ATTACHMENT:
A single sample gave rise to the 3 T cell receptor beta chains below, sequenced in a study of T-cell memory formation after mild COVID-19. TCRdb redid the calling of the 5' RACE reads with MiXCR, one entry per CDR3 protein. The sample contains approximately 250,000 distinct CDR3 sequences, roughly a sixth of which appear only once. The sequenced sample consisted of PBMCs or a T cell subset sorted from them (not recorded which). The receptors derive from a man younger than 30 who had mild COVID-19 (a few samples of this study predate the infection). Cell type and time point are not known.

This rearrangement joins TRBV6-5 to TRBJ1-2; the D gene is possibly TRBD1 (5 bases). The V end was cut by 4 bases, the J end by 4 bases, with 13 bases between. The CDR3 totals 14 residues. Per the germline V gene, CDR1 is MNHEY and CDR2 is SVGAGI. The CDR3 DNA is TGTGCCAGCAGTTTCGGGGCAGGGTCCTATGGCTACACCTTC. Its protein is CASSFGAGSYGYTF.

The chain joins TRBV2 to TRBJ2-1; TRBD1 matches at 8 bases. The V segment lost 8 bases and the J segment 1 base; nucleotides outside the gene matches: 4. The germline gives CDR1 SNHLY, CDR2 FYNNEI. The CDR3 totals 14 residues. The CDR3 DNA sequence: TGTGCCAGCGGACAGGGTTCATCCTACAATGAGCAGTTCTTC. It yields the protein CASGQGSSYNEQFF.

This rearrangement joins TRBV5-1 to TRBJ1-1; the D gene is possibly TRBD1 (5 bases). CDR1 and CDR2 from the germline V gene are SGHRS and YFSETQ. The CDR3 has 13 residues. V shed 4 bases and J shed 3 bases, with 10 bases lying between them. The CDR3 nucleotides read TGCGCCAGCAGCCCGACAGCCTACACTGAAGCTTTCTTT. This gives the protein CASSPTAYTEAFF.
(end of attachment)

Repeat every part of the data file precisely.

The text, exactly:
A single sample gave rise to the 3 T cell receptor beta chains below, sequenced in a study of T-cell memory formation after mild COVID-19. TCRdb redid the calling of the 5' RACE reads with MiXCR, one entry per CDR3 protein. The sample contains approximately 250,000 distinct CDR3 sequences, roughly a sixth of which appear only once. The sequenced sample consisted of PBMCs or a T cell subset sorted from them (not recorded which). The receptors derive from a man younger than 30 who had mild COVID-19 (a few samples of this study predate the infection). Cell type and time point are not known.

This rearrangement joins TRBV6-5 to TRBJ1-2; the D gene is possibly TRBD1 (5 bases). The V end was cut by 4 bases, the J end by 4 bases, with 13 bases between. The CDR3 totals 14 residues. Per the germline V gene, CDR1 is MNHEY and CDR2 is SVGAGI. The CDR3 DNA is TGTGCCAGCAGTTTCGGGGCAGGGTCCTATGGCTACACCTTC. Its protein is CASSFGAGSYGYTF.

The chain joins TRBV2 to TRBJ2-1; TRBD1 matches at 8 bases. The V segment lost 8 bases and the J segment 1 base; nucleotides outside the gene matches: 4. The germline gives CDR1 SNHLY, CDR2 FYNNEI. The CDR3 totals 14 residues. The CDR3 DNA sequence: TGTGCCAGCGGACAGGGTTCATCCTACAATGAGCAGTTCTTC. It yields the protein CASGQGSSYNEQFF.

This rearrangement joins TRBV5-1 to TRBJ1-1; the D gene is possibly TRBD1 (5 bases). CDR1 and CDR2 from the germline V gene are SGHRS and YFSETQ. The CDR3 has 13 residues. V shed 4 bases and J shed 3 bases, with 10 bases lying between them. The CDR3 nucleotides read TGCGCCAGCAGCCCGACAGCCTACACTGAAGCTTTCTTT. This gives the protein CASSPTAYTEAFF.